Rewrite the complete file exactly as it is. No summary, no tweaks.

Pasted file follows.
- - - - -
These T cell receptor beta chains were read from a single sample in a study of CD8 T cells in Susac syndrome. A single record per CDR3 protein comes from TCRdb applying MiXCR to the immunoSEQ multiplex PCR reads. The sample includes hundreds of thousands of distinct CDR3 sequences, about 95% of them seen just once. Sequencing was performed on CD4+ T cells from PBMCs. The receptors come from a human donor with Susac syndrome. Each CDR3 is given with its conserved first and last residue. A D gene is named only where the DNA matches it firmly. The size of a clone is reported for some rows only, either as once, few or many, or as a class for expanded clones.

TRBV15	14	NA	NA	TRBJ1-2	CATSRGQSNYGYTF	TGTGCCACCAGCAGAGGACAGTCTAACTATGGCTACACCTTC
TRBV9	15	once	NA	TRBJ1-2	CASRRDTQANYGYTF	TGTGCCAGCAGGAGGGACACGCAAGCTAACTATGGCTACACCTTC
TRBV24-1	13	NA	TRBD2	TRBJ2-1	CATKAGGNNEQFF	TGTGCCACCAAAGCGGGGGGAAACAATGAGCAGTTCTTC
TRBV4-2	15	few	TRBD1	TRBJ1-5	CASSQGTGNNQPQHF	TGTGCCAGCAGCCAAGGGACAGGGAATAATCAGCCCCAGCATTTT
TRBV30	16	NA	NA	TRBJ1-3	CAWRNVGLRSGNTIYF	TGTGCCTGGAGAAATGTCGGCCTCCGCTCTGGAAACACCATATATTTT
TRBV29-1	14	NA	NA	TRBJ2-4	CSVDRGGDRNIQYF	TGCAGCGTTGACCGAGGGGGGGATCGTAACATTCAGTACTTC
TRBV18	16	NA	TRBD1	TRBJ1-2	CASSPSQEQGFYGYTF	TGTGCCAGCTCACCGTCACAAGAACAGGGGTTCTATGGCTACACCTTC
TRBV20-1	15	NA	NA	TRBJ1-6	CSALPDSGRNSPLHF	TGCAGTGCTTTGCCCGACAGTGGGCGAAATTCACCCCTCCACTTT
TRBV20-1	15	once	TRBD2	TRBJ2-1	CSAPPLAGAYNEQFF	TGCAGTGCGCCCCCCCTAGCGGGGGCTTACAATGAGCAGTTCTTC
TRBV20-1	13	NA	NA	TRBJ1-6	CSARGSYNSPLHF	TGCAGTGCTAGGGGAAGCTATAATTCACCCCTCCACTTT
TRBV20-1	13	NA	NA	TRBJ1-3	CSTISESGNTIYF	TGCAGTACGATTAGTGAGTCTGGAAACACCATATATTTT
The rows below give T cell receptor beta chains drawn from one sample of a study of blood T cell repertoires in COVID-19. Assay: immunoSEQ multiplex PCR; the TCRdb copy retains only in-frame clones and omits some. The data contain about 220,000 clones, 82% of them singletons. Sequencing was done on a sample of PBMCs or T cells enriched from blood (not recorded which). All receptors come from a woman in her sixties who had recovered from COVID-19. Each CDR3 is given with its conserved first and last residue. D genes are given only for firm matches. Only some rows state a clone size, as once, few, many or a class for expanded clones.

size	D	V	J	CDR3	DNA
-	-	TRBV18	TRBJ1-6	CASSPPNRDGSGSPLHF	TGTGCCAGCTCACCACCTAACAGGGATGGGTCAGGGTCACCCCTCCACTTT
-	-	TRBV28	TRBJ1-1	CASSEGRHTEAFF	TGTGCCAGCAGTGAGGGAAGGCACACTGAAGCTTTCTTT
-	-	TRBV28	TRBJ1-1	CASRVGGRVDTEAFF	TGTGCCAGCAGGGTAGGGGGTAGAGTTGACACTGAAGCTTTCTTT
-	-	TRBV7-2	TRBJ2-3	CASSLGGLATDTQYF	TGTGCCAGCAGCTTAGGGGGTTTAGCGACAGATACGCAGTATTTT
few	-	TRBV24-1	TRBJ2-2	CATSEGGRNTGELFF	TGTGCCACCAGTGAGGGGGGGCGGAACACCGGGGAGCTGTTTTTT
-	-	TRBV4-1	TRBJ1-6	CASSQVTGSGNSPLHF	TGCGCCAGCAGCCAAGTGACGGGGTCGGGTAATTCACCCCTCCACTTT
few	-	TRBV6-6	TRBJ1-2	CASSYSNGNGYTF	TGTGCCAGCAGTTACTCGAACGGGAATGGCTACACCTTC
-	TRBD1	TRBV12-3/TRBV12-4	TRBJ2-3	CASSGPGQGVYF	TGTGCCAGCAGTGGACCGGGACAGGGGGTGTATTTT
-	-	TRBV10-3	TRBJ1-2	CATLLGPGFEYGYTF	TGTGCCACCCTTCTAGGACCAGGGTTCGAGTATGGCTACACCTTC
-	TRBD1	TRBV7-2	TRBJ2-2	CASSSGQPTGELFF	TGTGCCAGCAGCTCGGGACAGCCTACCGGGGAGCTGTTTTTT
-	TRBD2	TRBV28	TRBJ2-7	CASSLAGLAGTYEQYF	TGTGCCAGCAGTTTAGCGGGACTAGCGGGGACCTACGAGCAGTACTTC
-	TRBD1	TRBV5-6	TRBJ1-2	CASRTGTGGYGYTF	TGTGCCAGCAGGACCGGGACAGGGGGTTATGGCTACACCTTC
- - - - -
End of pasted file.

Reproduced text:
These T cell receptor beta chains were read from a single sample in a study of CD8 T cells in Susac syndrome. A single record per CDR3 protein comes from TCRdb applying MiXCR to the immunoSEQ multiplex PCR reads. The sample includes hundreds of thousands of distinct CDR3 sequences, about 95% of them seen just once. Sequencing was performed on CD4+ T cells from PBMCs. The receptors come from a human donor with Susac syndrome. Each CDR3 is given with its conserved first and last residue. A D gene is named only where the DNA matches it firmly. The size of a clone is reported for some rows only, either as once, few or many, or as a class for expanded clones.

TRBV15	14	NA	NA	TRBJ1-2	CATSRGQSNYGYTF	TGTGCCACCAGCAGAGGACAGTCTAACTATGGCTACACCTTC
TRBV9	15	once	NA	TRBJ1-2	CASRRDTQANYGYTF	TGTGCCAGCAGGAGGGACACGCAAGCTAACTATGGCTACACCTTC
TRBV24-1	13	NA	TRBD2	TRBJ2-1	CATKAGGNNEQFF	TGTGCCACCAAAGCGGGGGGAAACAATGAGCAGTTCTTC
TRBV4-2	15	few	TRBD1	TRBJ1-5	CASSQGTGNNQPQHF	TGTGCCAGCAGCCAAGGGACAGGGAATAATCAGCCCCAGCATTTT
TRBV30	16	NA	NA	TRBJ1-3	CAWRNVGLRSGNTIYF	TGTGCCTGGAGAAATGTCGGCCTCCGCTCTGGAAACACCATATATTTT
TRBV29-1	14	NA	NA	TRBJ2-4	CSVDRGGDRNIQYF	TGCAGCGTTGACCGAGGGGGGGATCGTAACATTCAGTACTTC
TRBV18	16	NA	TRBD1	TRBJ1-2	CASSPSQEQGFYGYTF	TGTGCCAGCTCACCGTCACAAGAACAGGGGTTCTATGGCTACACCTTC
TRBV20-1	15	NA	NA	TRBJ1-6	CSALPDSGRNSPLHF	TGCAGTGCTTTGCCCGACAGTGGGCGAAATTCACCCCTCCACTTT
TRBV20-1	15	once	TRBD2	TRBJ2-1	CSAPPLAGAYNEQFF	TGCAGTGCGCCCCCCCTAGCGGGGGCTTACAATGAGCAGTTCTTC
TRBV20-1	13	NA	NA	TRBJ1-6	CSARGSYNSPLHF	TGCAGTGCTAGGGGAAGCTATAATTCACCCCTCCACTTT
TRBV20-1	13	NA	NA	TRBJ1-3	CSTISESGNTIYF	TGCAGTACGATTAGTGAGTCTGGAAACACCATATATTTT
The rows below give T cell receptor beta chains drawn from one sample of a study of blood T cell repertoires in COVID-19. Assay: immunoSEQ multiplex PCR; the TCRdb copy retains only in-frame clones and omits some. The data contain about 220,000 clones, 82% of them singletons. Sequencing was done on a sample of PBMCs or T cells enriched from blood (not recorded which). All receptors come from a woman in her sixties who had recovered from COVID-19. Each CDR3 is given with its conserved first and last residue. D genes are given only for firm matches. Only some rows state a clone size, as once, few, many or a class for expanded clones.

size	D	V	J	CDR3	DNA
-	-	TRBV18	TRBJ1-6	CASSPPNRDGSGSPLHF	TGTGCCAGCTCACCACCTAACAGGGATGGGTCAGGGTCACCCCTCCACTTT
-	-	TRBV28	TRBJ1-1	CASSEGRHTEAFF	TGTGCCAGCAGTGAGGGAAGGCACACTGAAGCTTTCTTT
-	-	TRBV28	TRBJ1-1	CASRVGGRVDTEAFF	TGTGCCAGCAGGGTAGGGGGTAGAGTTGACACTGAAGCTTTCTTT
-	-	TRBV7-2	TRBJ2-3	CASSLGGLATDTQYF	TGTGCCAGCAGCTTAGGGGGTTTAGCGACAGATACGCAGTATTTT
few	-	TRBV24-1	TRBJ2-2	CATSEGGRNTGELFF	TGTGCCACCAGTGAGGGGGGGCGGAACACCGGGGAGCTGTTTTTT
-	-	TRBV4-1	TRBJ1-6	CASSQVTGSGNSPLHF	TGCGCCAGCAGCCAAGTGACGGGGTCGGGTAATTCACCCCTCCACTTT
few	-	TRBV6-6	TRBJ1-2	CASSYSNGNGYTF	TGTGCCAGCAGTTACTCGAACGGGAATGGCTACACCTTC
-	TRBD1	TRBV12-3/TRBV12-4	TRBJ2-3	CASSGPGQGVYF	TGTGCCAGCAGTGGACCGGGACAGGGGGTGTATTTT
-	-	TRBV10-3	TRBJ1-2	CATLLGPGFEYGYTF	TGTGCCACCCTTCTAGGACCAGGGTTCGAGTATGGCTACACCTTC
-	TRBD1	TRBV7-2	TRBJ2-2	CASSSGQPTGELFF	TGTGCCAGCAGCTCGGGACAGCCTACCGGGGAGCTGTTTTTT
-	TRBD2	TRBV28	TRBJ2-7	CASSLAGLAGTYEQYF	TGTGCCAGCAGTTTAGCGGGACTAGCGGGGACCTACGAGCAGTACTTC
-	TRBD1	TRBV5-6	TRBJ1-2	CASRTGTGGYGYTF	TGTGCCAGCAGGACCGGGACAGGGGGTTATGGCTACACCTTC